Czech rock legend Vladimír Mišík and his “most personal album”
Vladimír Mišík is a Czech rock singer, guitarist, lyricist and songwriter. Dubbed “The Legend” Mišík has long been a fixture on the Czech rock scene.
Over the years Vladimir Mišík was frontman of many well-known bands such as ETC, Blue Effect, Matadors, Energit and Kometa. Many of his songs became popular hits and listening to Mišík’s music during the communist era was seen as an expression of dissent, despite the fact that he had never sung any protest songs, nor was he an “underground” singer.
Although Mišík has seventeen LPs under his belt, two of the more recent ones are particularly worth mentioning. His 2010 LP “Ztracený podzim”, or Lost Autumn won wide critical acclaim. Although the name and the album’s cover might appear melancholic, the album is bursting with full, natural sound and raw energy. It was recorded in a way that albums used to be made back in the old days - not digitally, but in analog, making it softer on the ear.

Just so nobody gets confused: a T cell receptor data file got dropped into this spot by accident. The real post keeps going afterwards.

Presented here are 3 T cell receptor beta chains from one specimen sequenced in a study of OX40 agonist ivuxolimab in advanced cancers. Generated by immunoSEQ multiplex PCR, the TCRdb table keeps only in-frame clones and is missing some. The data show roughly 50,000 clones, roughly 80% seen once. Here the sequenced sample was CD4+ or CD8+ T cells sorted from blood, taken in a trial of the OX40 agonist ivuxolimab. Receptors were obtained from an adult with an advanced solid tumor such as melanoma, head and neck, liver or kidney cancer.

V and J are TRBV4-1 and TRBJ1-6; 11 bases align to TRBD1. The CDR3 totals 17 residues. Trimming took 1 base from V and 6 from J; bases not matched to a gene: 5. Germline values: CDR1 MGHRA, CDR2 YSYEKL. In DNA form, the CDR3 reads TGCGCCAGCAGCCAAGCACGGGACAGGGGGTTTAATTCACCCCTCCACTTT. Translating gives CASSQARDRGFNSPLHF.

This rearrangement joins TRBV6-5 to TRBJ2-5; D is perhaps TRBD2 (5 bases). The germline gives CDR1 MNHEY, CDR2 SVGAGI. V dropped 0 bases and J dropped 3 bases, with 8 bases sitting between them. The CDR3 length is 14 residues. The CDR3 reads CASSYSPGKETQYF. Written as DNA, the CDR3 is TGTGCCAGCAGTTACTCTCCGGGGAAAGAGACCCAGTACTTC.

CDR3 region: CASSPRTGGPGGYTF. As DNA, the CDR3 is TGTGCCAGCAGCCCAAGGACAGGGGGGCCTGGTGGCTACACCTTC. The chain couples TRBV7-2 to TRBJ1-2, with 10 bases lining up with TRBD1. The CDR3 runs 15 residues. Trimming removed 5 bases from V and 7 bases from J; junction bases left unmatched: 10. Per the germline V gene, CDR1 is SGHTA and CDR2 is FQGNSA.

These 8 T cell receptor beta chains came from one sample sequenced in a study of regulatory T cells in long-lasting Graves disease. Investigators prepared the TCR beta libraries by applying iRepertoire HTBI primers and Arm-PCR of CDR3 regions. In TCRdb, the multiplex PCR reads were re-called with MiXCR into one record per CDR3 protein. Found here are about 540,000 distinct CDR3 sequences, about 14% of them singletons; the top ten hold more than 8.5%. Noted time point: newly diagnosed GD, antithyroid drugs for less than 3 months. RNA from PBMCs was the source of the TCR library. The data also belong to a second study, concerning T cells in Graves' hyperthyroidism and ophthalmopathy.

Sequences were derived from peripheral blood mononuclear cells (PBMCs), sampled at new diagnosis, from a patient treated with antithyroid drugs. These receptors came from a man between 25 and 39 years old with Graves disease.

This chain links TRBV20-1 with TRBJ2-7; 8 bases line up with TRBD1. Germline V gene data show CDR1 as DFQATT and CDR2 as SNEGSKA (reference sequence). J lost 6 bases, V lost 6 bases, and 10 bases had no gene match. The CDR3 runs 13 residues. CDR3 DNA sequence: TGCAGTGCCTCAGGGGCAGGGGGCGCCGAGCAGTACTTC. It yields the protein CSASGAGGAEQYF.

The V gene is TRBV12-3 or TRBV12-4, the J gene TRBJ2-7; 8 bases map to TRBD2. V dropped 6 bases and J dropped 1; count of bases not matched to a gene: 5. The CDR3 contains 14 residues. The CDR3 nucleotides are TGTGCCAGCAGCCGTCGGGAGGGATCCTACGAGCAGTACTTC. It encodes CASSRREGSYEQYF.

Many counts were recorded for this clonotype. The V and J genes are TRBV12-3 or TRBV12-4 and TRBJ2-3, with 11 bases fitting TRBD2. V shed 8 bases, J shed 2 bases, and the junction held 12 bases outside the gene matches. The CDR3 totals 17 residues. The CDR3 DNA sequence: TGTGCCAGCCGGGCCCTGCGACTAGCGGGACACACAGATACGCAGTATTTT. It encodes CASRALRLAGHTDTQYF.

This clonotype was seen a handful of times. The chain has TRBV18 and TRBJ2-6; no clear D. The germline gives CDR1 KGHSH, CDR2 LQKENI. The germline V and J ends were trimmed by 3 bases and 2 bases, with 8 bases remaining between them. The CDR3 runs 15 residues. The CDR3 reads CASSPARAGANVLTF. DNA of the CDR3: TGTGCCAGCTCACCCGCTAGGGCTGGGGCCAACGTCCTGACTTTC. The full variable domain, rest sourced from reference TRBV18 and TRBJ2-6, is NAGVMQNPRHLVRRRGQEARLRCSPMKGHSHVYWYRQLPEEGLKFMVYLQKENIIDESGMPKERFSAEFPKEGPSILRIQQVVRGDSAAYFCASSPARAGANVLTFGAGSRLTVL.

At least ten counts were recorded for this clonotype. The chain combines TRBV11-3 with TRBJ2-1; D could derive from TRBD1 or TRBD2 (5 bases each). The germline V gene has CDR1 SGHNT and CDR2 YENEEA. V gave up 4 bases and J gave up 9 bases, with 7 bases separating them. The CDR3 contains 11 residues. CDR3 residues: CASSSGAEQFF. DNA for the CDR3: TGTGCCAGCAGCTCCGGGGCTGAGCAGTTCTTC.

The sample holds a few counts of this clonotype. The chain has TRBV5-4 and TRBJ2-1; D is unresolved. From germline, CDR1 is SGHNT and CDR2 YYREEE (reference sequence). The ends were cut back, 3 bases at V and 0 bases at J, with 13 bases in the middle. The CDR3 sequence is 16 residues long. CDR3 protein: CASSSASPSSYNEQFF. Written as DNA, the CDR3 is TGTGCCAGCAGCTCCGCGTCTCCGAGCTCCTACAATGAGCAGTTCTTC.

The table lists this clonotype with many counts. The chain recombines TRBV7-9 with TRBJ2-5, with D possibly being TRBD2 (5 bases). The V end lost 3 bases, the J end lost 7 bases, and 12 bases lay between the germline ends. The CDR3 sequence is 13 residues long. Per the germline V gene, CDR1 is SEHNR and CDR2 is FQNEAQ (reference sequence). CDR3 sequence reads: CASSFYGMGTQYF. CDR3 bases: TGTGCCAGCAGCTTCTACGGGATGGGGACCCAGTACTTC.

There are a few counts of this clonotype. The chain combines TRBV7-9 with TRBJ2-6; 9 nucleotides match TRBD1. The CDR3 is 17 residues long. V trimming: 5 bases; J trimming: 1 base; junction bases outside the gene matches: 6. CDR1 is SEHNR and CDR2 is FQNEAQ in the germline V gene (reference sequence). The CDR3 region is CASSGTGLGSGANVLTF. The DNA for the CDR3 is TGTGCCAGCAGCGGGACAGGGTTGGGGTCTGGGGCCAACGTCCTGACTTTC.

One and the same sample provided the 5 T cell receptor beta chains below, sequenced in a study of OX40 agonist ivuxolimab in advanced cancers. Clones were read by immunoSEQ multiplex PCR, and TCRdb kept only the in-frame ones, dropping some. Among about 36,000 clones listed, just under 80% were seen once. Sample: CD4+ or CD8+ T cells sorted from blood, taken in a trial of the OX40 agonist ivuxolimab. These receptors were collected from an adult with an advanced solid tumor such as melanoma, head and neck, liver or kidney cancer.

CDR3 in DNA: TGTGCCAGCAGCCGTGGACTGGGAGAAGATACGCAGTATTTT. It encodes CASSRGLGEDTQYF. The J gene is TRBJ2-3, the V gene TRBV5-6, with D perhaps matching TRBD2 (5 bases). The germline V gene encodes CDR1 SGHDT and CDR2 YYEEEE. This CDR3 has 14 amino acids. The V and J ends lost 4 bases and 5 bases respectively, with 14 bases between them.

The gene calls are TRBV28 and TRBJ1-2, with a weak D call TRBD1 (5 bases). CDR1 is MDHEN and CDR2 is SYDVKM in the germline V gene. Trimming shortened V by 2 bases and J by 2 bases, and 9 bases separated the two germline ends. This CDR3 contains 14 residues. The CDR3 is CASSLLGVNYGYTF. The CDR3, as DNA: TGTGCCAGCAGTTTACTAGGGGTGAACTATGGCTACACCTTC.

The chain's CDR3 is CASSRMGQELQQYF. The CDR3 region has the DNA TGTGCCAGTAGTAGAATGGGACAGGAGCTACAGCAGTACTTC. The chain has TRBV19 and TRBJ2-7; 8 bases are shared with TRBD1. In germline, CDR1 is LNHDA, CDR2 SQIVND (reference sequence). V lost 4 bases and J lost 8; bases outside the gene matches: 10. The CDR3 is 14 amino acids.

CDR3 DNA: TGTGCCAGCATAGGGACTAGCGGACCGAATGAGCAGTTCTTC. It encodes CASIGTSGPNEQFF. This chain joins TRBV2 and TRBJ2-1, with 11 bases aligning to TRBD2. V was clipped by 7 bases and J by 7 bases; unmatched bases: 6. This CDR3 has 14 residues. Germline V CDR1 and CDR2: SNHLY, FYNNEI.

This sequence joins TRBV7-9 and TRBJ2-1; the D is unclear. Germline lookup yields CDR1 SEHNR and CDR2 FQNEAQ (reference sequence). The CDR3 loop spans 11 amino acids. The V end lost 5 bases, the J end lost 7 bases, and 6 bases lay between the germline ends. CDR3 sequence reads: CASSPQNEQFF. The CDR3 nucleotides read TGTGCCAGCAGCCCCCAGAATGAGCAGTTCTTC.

His 2019 LP called Jednou tě potkám or I’ll meet you one day, is even more special. The singer and songwriter calls it “the most personal album he ever made”.
The reason is that it reflects his emotions during a milestone period in his life when the 72-year-old rocker from Prague found out who his father was. He never knew his father, and all he was told about him was that he was an American soldier who left for the United States after the liberation of Czechoslovakia and eventually fell in the Korean War. It turned out this this was not true. His father lived in the United States until the 1990s and had nine children - nine siblings whom Mišík only found out about at the age of 72. One of the highlights of the album is the song Brothers, sung in a duet with the Irish musician Paul Brady in Czech and English, which relates exactly to the moment when Mišík found out the truth about his American father and lost family. That is also why all the Czech lyrics on the album are translated into English in the attached booklet - so that his American siblings can understand the songs.